Mark Twain’s time in Vienna is, of course, documented in detail in various Austrian newspapers, as reporters were very interested in Vienna’s famous guest. That is why, it is quite interesting to see which information made it all the way to America and how they were received.
Another interesting aspect concerning this article is the relationship between American German-language newspapers and Austrian newspapers. As I found out during my research, this article was copied by Freie Presse für Texas from an article printed in Neues Wiener Tageblatt (May 19, 1899) a few days before that without giving credit to the original source.
General observations about my research process:
For this project, I came in contact with many new online resources I had not encountered before. DeepL, the tool used for the translation, turned out be to be a very efficient tool for translations, even with more abstract phrasings. I hardly had to correct the initial translation made by DeepL. I will definitely remember this tool for future translations.
The starting online resource for this project was Chronicling America. It was very surprising to me how many newspapers this online archive includes and how good the quality of the scans is. In this regard, Chronicling America is definitely a very resourceful website. Another online archive for newspapers that I used was ANNO of the Österreichische Nationalbibliothek (Austrian National Library). It provides quite a large number of Austrian newspapers. I used both archives for the research for my annotations, mostly to see how the information I gathered before were depicted in that time. What I think is very outstanding for both archives is that they are completely accessible, no subscription needed and no access provided by the university. These two online resources as well as the Internet Archive made it possible for me to work with a huge amount of primary texts. Of course, going through all these sources and picking out what to use was a bit overwhelming. But I believe after working with these websites a bit more, it will get easier to identify useful sources.
All of the three mentioned online sources provide to search for specific words or phrases in texts. This, of course, makes it easy to skim through a text and locate necessary passages in a short time. But this function also has some problems that I noticed mostly when looking at information about Theodor Leschetitzky in Dolmetsch’s Our famous Guest. First of, there are different ways of writing Leschetitzky’s name and Dolmetsch uses all of them. This leads to one problem with the in-text search function – you have to consider different spellings and maybe even misspellings, as well as the program not being able to identify the searched word in the text. Another problem is that this way passages are ripped out of their context. This can lead to misinformation.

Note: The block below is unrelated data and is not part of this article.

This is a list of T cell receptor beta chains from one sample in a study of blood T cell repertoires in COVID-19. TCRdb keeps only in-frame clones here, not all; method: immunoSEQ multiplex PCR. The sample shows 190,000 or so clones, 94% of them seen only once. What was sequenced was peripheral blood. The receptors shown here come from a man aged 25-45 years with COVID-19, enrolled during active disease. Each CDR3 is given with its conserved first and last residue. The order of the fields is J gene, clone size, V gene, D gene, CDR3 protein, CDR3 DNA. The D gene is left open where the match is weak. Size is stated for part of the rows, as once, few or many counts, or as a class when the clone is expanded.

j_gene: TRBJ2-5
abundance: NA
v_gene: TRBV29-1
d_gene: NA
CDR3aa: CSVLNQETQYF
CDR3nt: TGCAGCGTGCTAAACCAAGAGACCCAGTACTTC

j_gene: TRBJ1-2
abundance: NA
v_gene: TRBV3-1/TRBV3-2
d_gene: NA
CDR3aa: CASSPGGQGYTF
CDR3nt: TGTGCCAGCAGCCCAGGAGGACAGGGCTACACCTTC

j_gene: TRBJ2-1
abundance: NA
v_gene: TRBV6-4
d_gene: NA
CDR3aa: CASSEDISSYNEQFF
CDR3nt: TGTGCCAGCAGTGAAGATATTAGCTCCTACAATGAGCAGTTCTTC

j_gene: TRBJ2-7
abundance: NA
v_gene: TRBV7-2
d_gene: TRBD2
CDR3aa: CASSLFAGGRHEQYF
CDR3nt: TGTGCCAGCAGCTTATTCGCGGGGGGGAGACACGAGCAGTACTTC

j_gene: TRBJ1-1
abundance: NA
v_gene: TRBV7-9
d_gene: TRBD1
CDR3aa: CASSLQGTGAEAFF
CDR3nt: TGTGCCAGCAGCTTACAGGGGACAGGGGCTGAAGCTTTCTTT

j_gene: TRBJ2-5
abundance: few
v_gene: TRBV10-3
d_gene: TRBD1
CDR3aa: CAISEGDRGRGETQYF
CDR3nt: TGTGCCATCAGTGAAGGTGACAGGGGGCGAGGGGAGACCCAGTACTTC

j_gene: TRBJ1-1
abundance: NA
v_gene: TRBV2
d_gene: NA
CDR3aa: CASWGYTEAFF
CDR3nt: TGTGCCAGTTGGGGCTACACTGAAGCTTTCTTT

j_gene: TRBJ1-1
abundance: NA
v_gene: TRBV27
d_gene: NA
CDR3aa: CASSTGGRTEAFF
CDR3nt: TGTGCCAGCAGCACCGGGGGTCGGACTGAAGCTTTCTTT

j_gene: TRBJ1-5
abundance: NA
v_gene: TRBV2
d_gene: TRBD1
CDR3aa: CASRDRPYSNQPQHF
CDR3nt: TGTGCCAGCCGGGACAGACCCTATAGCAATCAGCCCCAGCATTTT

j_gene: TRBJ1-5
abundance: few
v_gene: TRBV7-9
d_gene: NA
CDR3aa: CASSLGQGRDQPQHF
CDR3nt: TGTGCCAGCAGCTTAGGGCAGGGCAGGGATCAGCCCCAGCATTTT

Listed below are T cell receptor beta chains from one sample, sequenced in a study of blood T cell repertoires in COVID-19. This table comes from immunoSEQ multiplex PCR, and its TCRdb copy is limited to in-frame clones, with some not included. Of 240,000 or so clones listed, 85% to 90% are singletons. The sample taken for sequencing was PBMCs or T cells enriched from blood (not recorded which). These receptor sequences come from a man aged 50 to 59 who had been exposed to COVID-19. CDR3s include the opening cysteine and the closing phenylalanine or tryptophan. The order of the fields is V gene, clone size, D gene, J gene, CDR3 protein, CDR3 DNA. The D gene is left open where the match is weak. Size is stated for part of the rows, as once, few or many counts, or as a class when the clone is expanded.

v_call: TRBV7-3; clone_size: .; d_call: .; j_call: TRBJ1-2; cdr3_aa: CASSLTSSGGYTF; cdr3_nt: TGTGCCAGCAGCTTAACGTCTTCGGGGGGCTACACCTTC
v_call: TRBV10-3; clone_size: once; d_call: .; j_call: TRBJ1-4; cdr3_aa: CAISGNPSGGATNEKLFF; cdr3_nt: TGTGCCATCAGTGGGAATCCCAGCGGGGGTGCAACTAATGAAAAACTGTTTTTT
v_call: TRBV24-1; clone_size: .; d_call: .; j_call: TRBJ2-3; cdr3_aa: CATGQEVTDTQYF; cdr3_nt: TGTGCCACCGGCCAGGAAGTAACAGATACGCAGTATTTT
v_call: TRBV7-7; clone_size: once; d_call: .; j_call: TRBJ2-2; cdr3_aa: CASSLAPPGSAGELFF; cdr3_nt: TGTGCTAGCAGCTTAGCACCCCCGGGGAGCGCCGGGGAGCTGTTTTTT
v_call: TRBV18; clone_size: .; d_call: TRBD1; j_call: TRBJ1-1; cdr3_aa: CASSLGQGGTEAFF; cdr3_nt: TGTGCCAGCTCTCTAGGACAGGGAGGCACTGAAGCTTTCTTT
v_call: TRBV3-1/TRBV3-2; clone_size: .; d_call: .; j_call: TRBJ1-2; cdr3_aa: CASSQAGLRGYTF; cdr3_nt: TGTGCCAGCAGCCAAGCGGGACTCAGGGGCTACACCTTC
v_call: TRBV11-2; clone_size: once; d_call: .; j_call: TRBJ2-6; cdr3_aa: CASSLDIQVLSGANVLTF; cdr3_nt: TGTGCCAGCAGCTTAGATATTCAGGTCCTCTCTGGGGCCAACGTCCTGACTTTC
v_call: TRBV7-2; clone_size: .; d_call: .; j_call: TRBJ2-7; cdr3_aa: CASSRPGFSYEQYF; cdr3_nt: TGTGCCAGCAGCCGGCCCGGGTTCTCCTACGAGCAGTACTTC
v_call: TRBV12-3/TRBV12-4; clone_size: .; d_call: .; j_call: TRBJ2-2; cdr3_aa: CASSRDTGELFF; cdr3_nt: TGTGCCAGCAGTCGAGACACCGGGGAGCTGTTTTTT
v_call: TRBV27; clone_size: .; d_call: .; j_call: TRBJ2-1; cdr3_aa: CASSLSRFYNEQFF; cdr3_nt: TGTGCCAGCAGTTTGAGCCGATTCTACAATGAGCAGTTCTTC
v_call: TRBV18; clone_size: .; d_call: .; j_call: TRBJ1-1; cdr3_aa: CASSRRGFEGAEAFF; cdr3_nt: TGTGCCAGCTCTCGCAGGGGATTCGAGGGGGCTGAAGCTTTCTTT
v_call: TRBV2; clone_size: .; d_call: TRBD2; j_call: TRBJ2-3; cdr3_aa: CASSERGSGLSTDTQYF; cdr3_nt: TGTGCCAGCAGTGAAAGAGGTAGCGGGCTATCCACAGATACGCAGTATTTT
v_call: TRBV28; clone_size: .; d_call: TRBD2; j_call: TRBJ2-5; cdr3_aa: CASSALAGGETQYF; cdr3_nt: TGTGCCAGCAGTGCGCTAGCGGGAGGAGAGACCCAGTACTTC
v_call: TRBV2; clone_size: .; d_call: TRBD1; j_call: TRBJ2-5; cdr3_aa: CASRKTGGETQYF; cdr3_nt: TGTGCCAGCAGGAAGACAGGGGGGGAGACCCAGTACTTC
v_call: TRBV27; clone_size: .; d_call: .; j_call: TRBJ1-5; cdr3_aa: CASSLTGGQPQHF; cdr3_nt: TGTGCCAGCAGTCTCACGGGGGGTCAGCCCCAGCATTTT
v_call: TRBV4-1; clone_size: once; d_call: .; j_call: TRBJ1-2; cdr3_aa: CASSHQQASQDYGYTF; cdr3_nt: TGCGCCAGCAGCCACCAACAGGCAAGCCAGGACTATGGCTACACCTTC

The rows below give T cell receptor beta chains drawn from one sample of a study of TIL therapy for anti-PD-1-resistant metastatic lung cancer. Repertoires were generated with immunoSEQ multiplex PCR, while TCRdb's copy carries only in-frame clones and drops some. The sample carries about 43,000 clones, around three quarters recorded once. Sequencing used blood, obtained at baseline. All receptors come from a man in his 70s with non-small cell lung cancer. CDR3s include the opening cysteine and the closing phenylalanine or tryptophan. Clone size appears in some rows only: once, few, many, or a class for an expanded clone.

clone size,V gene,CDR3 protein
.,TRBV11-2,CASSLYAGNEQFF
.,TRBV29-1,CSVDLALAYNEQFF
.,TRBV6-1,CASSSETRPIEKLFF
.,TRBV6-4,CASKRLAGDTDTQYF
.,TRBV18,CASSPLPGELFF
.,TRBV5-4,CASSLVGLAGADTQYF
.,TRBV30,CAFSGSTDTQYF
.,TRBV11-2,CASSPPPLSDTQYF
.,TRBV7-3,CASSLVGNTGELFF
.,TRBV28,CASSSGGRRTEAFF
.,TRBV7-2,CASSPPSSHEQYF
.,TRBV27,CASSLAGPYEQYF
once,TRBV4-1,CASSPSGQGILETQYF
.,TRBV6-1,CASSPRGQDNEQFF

Through this project I worked with many new online resources and tools. It was interesting to get a look at what is available online and what is really useful for university purposes. Even so, the amount of data was at times a bit overwhelming, I really enjoyed working my way through all if it. It was definitely a good opportunity to test out new things and learn more in regards to the digital humanities.
Baetzhold, Howard G. “Kipling, (Joseph) Rudyard” The Mark Twain Encyclopedia, edited by J.R. LeMaster and James D. Wilson, Garland Publishing, Inc., 1993. pp. 431 ff. (Internet Archive).
Clemens, Clara. My Father Mark Twain. Harper Brothers Publishers, 1931 (Internet Archive).
Dolmetsch, Carl. Our Famous Guest: Mark Twain in Vienna. University of Georgia Press, 1992 (Internet Archive).
Kipling, Rudyard. From Sea to Sea and Other Sketches: Letters of Travel. Vol. 2, Cambridge University Press, 2011 (Cambridge).
Pinney, Thomas. “Kipling, (Joseph) Rudyard” Oxford DNB, doi.org/10.1093/ref:odnb/34334. Accessed 27 March 2021.
Scharnhorst, Gary (ed.). Mark Twain: The Complete Interviews. University of Alabama Press, 2006 (Google Books).
Schmidt, Barbara. “A History of and Guide to Uniform Editions of Mark Twain’s Works” Twainquotes, www.twainquotes.com/UniformEds/UniformEdsCh4-c.html. Accessed 26 March 2021.
Twain, Mark. “Stirring Times in Austria” How to tell a Story and other Essays. Harper and Brothers Publishers, 1900. pp. 200-249 (Internet Archive).
“Twain’s Talented Daughter will be Professional Singer.” The San Francisco Call (San Francisco, Calif.), 9 Nov. 1900, p. 2, c. 1. Chronicling America: Historic American Newspapers. Lib. Of Congress. https://chroniclingamerica.loc.gov/lccn/sn85066387/1900-11-09/ed-1/seq-2/.
Welland, Dennis. Mark Twain in England. Chatto and Windus, 1978.
Krauth, Leland. Mark Twain & Company: Six Literary Relations. University of Georgia Press, 2003.
Lederer, Max. “Mark Twain in Vienna.” Mark Twain Quarterly, vol. 7, no. 1, 1945, pp. 1–12. JSTOR, www.jstor.org/stable/42657855. Accessed 1 Apr. 2021.
Paine, Albert B. The Writings of Mark Twain. Gabriel Wells, 1922-1925 (Internet Archive).
Rasmussen, R. Kent. Critical Companion to Mark Twain : A Literary Reference to his Life and Work. Facts on File, 2007 (Internet Archive).
Twain, Mark. Reportagen aus dem Reichsrat 1898/1899. Residenz Verlag, 2017.